Mario Montoya Uribe (born April 29, 1949 in Buga, Valle del Cauca) is a Colombian military General and Commander of the Colombian National Army (Ejercito Nacional de Colombia). Montoya holds a graduate title in Top management from the Los Andes University (Colombia). He has trained in armored vehicles courses in Fort Knox, Kentucky and served as the Army, Navy and Air Attaché in the Colombian Embassy at the United Kingdom in London, England.
Colombian National Army career
During Montoya's military career he has commanded the following units of the Colombian National Army:
- Company Commander at the Military School of Cadets
- No. 5 Cavalry Group Commander (Cúcuta, N.S.)
- No. 4 Intelligence Battalion (Villavicencio, Meta)
- Cavalry School Director
- Operative Command No. 9 Commander (Bagre, Antioquia)
- 18th Brigade Commander, (Arauca).
- Commander of the Caribbean Joint Command
- Army Intelligence Director
- Joint Task Force of the South Commander
- Fourth Brigade Commander
- First Division Commander
The following honors have been bestowed upon Mario Montoya Uribe for his service:
- Order of the Libertadores "Cruz de Boyacá"
- Distinguished Services in Public Order for first, second, third, fourth, fifth and sixth time.
- Order to the Military Group Gral. José María Córdova, in the Officer and Commander category
- Order to the Military Merit Gral. Antonio Nariño, in the Officer and Commander categories
- Distinguished services from the Marine Corps
- Order to the Military Merit Admiral Padilla
- Order to the Aeronautical Military Merit Order to the Military Merit from the Lancer’s School
- United States of America Army Medal
- Order from the Chamber of Representatives
- Distinguished services to the National Police for first and second time
- Distinguished services to the Military School
- San Jorge Medal
- Distinguished services to the National Police in the category of Commander for second time
- Medal from the Non Commissioned Officer’s School
- Medal from the Military School of cadets
- Order from the Congress
- Service Badges for 15, 20,25 and 30 years
There have been several controversial accusations regarding different events during General Mario Montoya's military career.
BINCI and AAA
A declassified 1979 report from the United States
Embassy in Bogotá
details a plan for the foundation of the Anticommunist American Alliance
(Alianza Americana Anticomunista) (AAA) by General Jorge Robledo Pulido and the Colombian National Army's Battalion of Intelligence and Counterintelligence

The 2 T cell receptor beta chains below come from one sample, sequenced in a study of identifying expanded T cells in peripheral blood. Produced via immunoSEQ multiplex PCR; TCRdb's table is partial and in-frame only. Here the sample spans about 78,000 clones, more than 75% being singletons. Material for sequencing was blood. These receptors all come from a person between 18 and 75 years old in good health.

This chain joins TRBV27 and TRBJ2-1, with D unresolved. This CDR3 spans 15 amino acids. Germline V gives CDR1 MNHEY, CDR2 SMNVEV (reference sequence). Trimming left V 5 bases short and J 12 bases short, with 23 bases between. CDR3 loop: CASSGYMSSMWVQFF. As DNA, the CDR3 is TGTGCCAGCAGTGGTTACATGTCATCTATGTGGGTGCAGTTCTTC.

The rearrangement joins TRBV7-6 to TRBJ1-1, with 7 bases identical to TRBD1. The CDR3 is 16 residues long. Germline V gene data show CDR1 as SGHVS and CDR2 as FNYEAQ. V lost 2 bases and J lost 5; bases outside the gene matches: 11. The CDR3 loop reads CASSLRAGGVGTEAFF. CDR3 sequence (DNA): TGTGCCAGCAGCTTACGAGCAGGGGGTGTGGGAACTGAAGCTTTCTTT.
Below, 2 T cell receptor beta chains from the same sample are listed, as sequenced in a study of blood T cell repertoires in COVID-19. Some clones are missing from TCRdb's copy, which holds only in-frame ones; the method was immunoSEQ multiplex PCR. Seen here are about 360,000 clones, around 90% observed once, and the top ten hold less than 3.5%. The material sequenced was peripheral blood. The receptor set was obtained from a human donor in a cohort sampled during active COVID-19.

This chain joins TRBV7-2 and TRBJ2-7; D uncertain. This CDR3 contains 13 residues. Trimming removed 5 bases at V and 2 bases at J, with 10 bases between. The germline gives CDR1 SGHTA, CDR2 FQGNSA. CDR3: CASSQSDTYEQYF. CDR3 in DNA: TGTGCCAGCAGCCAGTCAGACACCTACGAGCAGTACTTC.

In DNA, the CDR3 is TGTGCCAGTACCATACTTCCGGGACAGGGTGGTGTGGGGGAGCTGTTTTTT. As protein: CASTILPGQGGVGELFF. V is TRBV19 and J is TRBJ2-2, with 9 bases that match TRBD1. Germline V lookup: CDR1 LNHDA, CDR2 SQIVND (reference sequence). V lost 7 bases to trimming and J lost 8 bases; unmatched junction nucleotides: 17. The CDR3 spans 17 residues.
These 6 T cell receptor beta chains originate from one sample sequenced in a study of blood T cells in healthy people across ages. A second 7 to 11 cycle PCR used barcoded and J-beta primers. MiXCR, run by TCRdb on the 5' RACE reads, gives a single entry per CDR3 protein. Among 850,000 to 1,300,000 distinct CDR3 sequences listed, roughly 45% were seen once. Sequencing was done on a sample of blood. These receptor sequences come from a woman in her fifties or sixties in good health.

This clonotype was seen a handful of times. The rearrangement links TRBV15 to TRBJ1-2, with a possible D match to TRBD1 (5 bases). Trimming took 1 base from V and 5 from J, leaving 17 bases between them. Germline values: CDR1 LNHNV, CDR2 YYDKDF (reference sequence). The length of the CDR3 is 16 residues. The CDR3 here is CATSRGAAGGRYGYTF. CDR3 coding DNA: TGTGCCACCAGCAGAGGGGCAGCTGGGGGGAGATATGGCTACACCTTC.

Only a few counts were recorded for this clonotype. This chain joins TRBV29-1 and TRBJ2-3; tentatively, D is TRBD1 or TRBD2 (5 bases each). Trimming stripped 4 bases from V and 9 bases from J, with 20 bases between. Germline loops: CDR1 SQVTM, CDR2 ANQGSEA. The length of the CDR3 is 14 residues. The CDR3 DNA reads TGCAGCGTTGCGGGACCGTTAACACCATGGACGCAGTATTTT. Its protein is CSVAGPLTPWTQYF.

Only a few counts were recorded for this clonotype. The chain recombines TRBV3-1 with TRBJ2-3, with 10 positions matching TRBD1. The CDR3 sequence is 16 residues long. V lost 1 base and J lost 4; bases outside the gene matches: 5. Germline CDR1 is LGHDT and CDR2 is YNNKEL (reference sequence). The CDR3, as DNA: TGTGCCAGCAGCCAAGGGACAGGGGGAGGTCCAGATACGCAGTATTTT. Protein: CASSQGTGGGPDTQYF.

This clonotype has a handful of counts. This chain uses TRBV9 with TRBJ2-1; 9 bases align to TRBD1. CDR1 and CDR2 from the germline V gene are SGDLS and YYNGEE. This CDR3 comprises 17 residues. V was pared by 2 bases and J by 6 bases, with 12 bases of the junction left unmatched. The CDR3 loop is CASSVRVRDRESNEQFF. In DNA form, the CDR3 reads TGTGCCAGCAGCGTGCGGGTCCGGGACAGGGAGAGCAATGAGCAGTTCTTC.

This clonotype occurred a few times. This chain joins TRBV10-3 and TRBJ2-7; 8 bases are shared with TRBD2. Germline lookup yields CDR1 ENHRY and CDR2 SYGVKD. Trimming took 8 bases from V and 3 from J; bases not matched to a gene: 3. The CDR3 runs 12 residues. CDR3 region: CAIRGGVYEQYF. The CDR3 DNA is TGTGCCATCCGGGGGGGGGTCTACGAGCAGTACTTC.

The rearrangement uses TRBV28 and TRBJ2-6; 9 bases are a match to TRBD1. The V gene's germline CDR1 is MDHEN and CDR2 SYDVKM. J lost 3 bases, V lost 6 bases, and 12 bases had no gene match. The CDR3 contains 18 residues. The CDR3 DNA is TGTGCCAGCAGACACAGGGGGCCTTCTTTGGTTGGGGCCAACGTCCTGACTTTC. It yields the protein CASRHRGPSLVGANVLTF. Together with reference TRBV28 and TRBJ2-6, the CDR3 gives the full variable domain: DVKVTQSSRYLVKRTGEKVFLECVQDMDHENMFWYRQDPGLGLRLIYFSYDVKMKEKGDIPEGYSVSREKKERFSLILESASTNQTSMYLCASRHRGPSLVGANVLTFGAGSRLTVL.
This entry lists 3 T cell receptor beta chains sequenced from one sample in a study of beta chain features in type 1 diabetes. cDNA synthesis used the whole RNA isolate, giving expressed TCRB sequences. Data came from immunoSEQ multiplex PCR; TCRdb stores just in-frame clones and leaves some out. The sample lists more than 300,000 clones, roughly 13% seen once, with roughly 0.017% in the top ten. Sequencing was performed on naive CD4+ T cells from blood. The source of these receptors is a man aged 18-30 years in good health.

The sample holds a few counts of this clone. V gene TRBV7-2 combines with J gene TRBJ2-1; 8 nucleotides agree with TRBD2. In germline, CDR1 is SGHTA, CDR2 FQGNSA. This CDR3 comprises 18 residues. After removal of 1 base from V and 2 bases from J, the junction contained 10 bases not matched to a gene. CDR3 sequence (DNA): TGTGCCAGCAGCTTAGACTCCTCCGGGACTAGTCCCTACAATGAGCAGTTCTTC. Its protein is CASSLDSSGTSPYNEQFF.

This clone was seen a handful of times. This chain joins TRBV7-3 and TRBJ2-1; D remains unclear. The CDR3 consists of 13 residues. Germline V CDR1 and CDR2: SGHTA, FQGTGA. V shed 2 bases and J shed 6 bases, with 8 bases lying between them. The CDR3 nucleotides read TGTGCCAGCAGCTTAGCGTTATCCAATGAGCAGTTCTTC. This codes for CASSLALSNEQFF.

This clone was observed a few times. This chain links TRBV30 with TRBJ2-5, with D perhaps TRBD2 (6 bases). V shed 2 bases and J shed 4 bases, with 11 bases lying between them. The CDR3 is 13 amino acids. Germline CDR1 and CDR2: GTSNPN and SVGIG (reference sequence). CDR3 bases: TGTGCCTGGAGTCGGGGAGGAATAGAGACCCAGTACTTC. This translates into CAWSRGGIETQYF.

(BINCI). The AAA and BINCI have been linked to a number of bombings
and guerrilla detainees between the years of 1978 and 1979.
Then-Lieutenant Montoya served in BINCI at the time and was mentioned in a November 29, 1980 article published by the Mexican newspaper El Día, containing allegations about BINCI's and AAA's activities as told by five individuals identified as former Colombian military. Lieutenant Montoya is mentioned as a participant in the bombing of the Communist newspaper Voz Proletaria. A 1992 human rights publication, El Terrorismo de Estado en Colombia (State Terrorism in Colombia), was based on the previous El Día article and repeated many of its claims..
In 1999 the U.S. Defence Intelligence Agency (DIA) found no evidence to support the charges against Montoya, citing the previously known information as "a NGO smear campaign dating back 20 years."
In March 2007 a report by the United States Central Intelligence Agency
(CIA) was leaked to the Los Angeles Times
by an anonymous U.S. government employee who was said to be unsatisfied by the Bush administration's handling of the Colombian government's accountability. The report detailed a number of claims concerning links between Colombian security forces and illegal paramilitary groups. According to the CIA document, an allied Western intelligence agency reported the existence of such links during a 2002 Medellín
offensive carried out against the Revolutionary Armed Forces of Colombia
(Fuerzas Armadas Revolucionarias de Colombia) (FARC) under the title of "Operation Orion". While the operation was considered a success, there were allegations that over 40 people had disappeared
during the operation and that the impending power vacuum was filled by paramilitary forces. The Western intelligence agency mentioned in the report considered that, the source of the claim was yet-unproven. A Defense attaché
to the United States Embassy in Bogotá told the Los Angeles Times that "this report confirms information provided by a proven source."
General Mario Montoya was commander of the area police force during the operation. The report cites an informant who claimed that plans for the attack were signed by General Montoya and paramilitary leader Fabio Jaramillo, who was a subordinate of Diego Fernando Murillo Bejarano, also known as Don Berna. Don Berna became known for taking over the drug trade around Medellín after drug kingpin Pablo Escobar was killed.
The CIA did not confirm nor deny the authenticity of the report. CIA spokesman Paul Gimigliano stated that "by describing what it calls a leaked CIA report containing material from another intelligence service — and unconfirmed material at that — the Los Angeles Times makes it less likely that friendly countries will share information with the United States" and "that ultimately could affect our ability to protect Americans". Douglas Frantz, a managing editor of the Los Angeles Times, responded that "we listened carefully to the CIA concerns and agreed to withhold details that the agency said jeopardized certain sources and ongoing operations, but our judgment is that the significance of the issues raised in this story warrant its publication."
President of Colombia, Álvaro Uribe (no relation to Montoya Uribe), has denied any links between his government and paramilitary forces.